You are expected to submit a full (about ten pages) paper related to your work for inclusion in the proceedings, and to present a talk on the work at the conference. For those who have completed one year this might be oriented more towards surveying the state of the art in your chosen field, discussing of problems you plan to address, and your progress so far. For those in later years it is likely to include more of your own contributions, and might be used as a practice paper for a conference or journal. If you'd like to discuss further what is expected please see your supervisor or one of the organisers.

Finishing Postgraduates [Postgraduates outside the above categories]:
You are strongly encouraged to give a talk on your work, but since it is recognised that you may be finishing off and writing up according to fairly tight deadlines, a single abstract page may optionally be submitted in place of a written paper. The page should contain title, author(s), and abstract.

Staff, Research Fellows, Visitors, etc:
You are invited to give a talk on a subject of interest, and submit either an abstract page (see above) or a paper for the proceedings. These may be technical research talks or talks on topics of broader interest (eg. the future of computer science, etc).

Project Students:
If you have some work that you would like to present - maybe from a paper on your project work - you are welcome to submit a paper. But otherwise you are invited to just come along, observe, question, discuss, and have fun!

Information about authors and speakers

Papers should be prepared using the templates provided and should be no more than 10 pages in length in this format. Read the ACM SIG Author Guide for detailed information about the preparation of manuscripts, but please be sure to use the CSSEtemplate.cls file instead of using the ACM SIG (acm_proc_article-sp.cls) class file.

You will get the best results and your files will be easiest to handle if you use LaTeX2e for the preparation of your camera-ready manuscript together with the corresponding class file CSSEtemplate.cls. Use bibliography style {plain} and see the sample bibliography sigproc.bib for example entries. A sample conference paper in the required format is available, together with the corresponding LaTeX file.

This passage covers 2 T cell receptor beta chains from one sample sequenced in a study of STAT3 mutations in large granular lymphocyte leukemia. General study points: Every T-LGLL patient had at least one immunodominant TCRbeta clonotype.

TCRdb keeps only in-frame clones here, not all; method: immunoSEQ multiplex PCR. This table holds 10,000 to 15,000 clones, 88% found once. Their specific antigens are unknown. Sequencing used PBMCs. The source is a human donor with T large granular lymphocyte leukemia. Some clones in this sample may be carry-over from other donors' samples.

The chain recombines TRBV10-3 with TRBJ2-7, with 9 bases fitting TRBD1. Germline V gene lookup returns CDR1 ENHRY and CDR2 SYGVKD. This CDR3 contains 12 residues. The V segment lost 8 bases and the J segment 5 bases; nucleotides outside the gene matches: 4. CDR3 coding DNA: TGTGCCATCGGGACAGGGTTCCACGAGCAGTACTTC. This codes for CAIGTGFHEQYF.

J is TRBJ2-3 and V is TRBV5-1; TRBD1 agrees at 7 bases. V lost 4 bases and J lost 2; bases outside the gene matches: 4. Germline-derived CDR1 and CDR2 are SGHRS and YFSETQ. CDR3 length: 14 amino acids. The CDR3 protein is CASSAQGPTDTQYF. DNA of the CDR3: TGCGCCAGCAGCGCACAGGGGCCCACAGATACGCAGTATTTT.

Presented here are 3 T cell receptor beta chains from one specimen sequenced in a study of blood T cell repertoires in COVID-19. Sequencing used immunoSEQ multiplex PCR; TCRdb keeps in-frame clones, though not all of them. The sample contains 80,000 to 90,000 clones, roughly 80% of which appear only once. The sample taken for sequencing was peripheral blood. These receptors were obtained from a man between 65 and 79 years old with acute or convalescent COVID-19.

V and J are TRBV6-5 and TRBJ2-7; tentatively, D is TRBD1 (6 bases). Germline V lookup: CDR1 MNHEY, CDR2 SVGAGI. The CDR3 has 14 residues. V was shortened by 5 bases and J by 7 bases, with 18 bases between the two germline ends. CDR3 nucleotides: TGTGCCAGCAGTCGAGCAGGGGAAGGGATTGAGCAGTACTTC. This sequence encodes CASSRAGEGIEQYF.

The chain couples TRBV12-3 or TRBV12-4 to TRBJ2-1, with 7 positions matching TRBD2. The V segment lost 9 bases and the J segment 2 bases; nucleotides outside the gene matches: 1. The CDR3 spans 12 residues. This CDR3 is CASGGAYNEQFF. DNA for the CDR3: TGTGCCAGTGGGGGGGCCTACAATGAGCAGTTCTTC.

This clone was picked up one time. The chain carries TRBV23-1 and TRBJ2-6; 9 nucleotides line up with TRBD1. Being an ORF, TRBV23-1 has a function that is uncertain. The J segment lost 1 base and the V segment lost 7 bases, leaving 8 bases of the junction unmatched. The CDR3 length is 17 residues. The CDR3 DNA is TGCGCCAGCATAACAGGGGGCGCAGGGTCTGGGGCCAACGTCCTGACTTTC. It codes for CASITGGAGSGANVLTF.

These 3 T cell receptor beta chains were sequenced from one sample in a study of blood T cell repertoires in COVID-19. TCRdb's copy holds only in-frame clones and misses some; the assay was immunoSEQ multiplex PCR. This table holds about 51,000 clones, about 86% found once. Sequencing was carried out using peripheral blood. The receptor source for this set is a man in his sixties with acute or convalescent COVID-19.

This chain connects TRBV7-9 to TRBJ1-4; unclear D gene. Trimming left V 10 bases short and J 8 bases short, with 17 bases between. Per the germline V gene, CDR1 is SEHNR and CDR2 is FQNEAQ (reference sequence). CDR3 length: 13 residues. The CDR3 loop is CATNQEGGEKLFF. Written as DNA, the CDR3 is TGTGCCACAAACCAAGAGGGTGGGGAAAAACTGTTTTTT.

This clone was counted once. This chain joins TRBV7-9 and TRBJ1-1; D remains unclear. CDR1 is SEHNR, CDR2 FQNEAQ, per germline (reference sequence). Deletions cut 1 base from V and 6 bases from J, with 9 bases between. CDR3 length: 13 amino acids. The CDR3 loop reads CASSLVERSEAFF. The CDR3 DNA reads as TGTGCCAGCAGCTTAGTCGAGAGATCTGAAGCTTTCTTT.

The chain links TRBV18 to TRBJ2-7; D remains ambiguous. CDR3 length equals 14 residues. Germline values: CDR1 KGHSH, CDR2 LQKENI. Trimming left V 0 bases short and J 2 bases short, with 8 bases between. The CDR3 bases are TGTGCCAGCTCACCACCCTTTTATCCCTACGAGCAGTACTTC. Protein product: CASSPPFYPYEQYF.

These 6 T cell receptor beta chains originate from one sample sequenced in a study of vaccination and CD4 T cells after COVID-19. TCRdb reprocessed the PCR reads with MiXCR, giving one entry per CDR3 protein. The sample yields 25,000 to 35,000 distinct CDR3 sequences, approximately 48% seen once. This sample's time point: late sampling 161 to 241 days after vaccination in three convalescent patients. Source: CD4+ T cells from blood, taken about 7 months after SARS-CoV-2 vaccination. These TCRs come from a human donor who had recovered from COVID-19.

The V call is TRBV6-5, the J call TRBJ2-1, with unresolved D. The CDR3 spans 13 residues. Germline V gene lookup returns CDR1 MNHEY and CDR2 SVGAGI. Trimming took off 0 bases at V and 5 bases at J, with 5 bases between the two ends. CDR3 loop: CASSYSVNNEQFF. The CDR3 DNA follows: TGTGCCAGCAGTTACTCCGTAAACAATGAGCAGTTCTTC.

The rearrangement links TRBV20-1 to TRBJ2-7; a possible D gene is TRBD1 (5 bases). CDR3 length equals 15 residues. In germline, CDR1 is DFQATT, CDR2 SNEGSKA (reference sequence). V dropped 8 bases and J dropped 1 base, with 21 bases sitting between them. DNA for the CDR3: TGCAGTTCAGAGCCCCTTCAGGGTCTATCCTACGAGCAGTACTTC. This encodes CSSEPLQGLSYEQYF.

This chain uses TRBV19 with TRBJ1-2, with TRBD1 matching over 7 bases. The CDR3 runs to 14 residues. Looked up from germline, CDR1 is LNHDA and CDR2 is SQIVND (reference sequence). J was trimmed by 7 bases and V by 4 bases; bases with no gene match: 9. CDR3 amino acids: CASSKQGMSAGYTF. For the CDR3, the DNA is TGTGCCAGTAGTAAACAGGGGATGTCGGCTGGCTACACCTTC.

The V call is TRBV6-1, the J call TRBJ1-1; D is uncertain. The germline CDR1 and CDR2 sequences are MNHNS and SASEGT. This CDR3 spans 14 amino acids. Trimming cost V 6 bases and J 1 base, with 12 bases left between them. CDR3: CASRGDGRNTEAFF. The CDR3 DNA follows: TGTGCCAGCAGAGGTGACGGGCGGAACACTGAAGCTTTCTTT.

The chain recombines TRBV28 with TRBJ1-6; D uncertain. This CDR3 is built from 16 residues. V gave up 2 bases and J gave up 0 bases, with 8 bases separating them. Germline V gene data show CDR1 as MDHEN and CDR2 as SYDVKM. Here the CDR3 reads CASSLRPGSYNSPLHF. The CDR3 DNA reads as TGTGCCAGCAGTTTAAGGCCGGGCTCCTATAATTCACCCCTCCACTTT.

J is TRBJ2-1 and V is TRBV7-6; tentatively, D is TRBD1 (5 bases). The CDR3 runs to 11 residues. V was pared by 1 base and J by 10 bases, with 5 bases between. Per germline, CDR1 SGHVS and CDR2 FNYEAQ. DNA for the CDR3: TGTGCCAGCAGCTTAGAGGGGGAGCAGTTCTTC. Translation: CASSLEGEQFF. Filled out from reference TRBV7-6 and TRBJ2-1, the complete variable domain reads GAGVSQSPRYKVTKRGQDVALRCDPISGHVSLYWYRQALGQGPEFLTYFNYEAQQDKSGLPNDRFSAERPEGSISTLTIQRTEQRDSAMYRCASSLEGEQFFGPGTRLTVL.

Using MS Word is not encouraged, since the layout of the pages (the position of figures and paragraphs) can change from printout to printo ut. Having said this, we do provide the template CSSEtemplate.doc to help MS Word users to prepare their camera-ready manuscripts.

Submissions should be completed via the online submission page.

Please note the deadlines for papers submitted to the conference. These deadlines are necessary in order to allow time for reviewing, collating, and printing the proceedings before the event. Note that even if your draft paper is not complete you should still submit what you have so far to your supervisor at this time.

It is anticipated that each speaker will be allocated 25 minutes. The talks themselves should be up to 20 minutes in length, leaving 5 minutes for questions and discussion. Facilities available will include an overhead projector and computer projector. Please use the special equipment request form if you require any other equipment.

If you have any problems with formatting or the deadline, you need to see one of the organisers before the cut-off date.


The conference venue is the is the beautiful Club Capricorn , which is a simple 1 hour drive north from Perth. It's on the ocean and it has two pools, so don't forget your bathers.


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Last updated:
Wednesday, 13 February, 2013 8:20 AM